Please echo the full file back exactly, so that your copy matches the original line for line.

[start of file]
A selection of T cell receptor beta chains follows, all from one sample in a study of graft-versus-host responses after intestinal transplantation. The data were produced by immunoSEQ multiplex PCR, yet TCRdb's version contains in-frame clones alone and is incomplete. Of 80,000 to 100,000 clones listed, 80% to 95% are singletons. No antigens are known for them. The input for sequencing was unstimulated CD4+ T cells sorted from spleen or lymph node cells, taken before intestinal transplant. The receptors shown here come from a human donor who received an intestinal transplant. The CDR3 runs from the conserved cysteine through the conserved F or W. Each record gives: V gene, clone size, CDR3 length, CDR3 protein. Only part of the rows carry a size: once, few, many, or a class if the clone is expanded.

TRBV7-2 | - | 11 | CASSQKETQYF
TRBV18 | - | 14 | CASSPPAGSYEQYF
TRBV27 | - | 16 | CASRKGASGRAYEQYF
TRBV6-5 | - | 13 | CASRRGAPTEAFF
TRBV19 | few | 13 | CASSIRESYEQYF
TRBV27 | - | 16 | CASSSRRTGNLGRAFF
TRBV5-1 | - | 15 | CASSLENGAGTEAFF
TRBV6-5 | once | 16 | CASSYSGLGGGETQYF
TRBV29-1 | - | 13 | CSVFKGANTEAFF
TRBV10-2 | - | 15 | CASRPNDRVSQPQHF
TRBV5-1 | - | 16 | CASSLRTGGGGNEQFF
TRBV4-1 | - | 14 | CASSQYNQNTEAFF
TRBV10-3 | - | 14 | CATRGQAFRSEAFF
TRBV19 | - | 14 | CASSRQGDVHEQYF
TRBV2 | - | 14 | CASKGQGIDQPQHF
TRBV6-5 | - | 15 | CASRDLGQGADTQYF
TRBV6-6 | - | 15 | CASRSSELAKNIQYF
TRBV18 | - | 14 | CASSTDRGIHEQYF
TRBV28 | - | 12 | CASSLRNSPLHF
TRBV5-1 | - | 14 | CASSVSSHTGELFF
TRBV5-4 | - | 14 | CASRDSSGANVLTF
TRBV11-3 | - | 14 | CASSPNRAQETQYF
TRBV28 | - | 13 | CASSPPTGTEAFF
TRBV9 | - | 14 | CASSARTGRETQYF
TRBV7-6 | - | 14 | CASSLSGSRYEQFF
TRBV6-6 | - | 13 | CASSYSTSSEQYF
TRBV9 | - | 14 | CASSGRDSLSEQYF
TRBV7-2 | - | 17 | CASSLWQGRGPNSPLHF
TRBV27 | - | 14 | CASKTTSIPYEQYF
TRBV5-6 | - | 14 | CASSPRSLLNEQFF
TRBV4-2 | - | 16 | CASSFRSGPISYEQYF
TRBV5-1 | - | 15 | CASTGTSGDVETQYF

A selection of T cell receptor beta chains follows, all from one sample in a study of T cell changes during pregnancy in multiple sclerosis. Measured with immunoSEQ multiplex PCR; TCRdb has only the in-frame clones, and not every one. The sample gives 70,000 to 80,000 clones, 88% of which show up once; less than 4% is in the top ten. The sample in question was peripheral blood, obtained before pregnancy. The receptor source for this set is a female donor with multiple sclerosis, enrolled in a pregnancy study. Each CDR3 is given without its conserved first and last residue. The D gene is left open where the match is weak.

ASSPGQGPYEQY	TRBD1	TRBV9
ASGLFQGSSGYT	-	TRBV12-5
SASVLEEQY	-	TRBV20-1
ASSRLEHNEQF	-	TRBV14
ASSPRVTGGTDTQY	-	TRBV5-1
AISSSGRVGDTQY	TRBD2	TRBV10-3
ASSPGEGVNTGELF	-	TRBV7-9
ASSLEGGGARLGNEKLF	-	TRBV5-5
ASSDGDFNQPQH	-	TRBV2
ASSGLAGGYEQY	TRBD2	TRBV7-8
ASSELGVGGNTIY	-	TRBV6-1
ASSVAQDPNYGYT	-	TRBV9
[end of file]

A selection of T cell receptor beta chains follows, all from one sample in a study of graft-versus-host responses after intestinal transplantation. The data were produced by immunoSEQ multiplex PCR, yet TCRdb's version contains in-frame clones alone and is incomplete. Of 80,000 to 100,000 clones listed, 80% to 95% are singletons. No antigens are known for them. The input for sequencing was unstimulated CD4+ T cells sorted from spleen or lymph node cells, taken before intestinal transplant. The receptors shown here come from a human donor who received an intestinal transplant. The CDR3 runs from the conserved cysteine through the conserved F or W. Each record gives: V gene, clone size, CDR3 length, CDR3 protein. Only part of the rows carry a size: once, few, many, or a class if the clone is expanded.

TRBV7-2 | - | 11 | CASSQKETQYF
TRBV18 | - | 14 | CASSPPAGSYEQYF
TRBV27 | - | 16 | CASRKGASGRAYEQYF
TRBV6-5 | - | 13 | CASRRGAPTEAFF
TRBV19 | few | 13 | CASSIRESYEQYF
TRBV27 | - | 16 | CASSSRRTGNLGRAFF
TRBV5-1 | - | 15 | CASSLENGAGTEAFF
TRBV6-5 | once | 16 | CASSYSGLGGGETQYF
TRBV29-1 | - | 13 | CSVFKGANTEAFF
TRBV10-2 | - | 15 | CASRPNDRVSQPQHF
TRBV5-1 | - | 16 | CASSLRTGGGGNEQFF
TRBV4-1 | - | 14 | CASSQYNQNTEAFF
TRBV10-3 | - | 14 | CATRGQAFRSEAFF
TRBV19 | - | 14 | CASSRQGDVHEQYF
TRBV2 | - | 14 | CASKGQGIDQPQHF
TRBV6-5 | - | 15 | CASRDLGQGADTQYF
TRBV6-6 | - | 15 | CASRSSELAKNIQYF
TRBV18 | - | 14 | CASSTDRGIHEQYF
TRBV28 | - | 12 | CASSLRNSPLHF
TRBV5-1 | - | 14 | CASSVSSHTGELFF
TRBV5-4 | - | 14 | CASRDSSGANVLTF
TRBV11-3 | - | 14 | CASSPNRAQETQYF
TRBV28 | - | 13 | CASSPPTGTEAFF
TRBV9 | - | 14 | CASSARTGRETQYF
TRBV7-6 | - | 14 | CASSLSGSRYEQFF
TRBV6-6 | - | 13 | CASSYSTSSEQYF
TRBV9 | - | 14 | CASSGRDSLSEQYF
TRBV7-2 | - | 17 | CASSLWQGRGPNSPLHF
TRBV27 | - | 14 | CASKTTSIPYEQYF
TRBV5-6 | - | 14 | CASSPRSLLNEQFF
TRBV4-2 | - | 16 | CASSFRSGPISYEQYF
TRBV5-1 | - | 15 | CASTGTSGDVETQYF

A selection of T cell receptor beta chains follows, all from one sample in a study of T cell changes during pregnancy in multiple sclerosis. Measured with immunoSEQ multiplex PCR; TCRdb has only the in-frame clones, and not every one. The sample gives 70,000 to 80,000 clones, 88% of which show up once; less than 4% is in the top ten. The sample in question was peripheral blood, obtained before pregnancy. The receptor source for this set is a female donor with multiple sclerosis, enrolled in a pregnancy study. Each CDR3 is given without its conserved first and last residue. The D gene is left open where the match is weak.

ASSPGQGPYEQY	TRBD1	TRBV9
ASGLFQGSSGYT	-	TRBV12-5
SASVLEEQY	-	TRBV20-1
ASSRLEHNEQF	-	TRBV14
ASSPRVTGGTDTQY	-	TRBV5-1
AISSSGRVGDTQY	TRBD2	TRBV10-3
ASSPGEGVNTGELF	-	TRBV7-9
ASSLEGGGARLGNEKLF	-	TRBV5-5
ASSDGDFNQPQH	-	TRBV2
ASSGLAGGYEQY	TRBD2	TRBV7-8
ASSELGVGGNTIY	-	TRBV6-1
ASSVAQDPNYGYT	-	TRBV9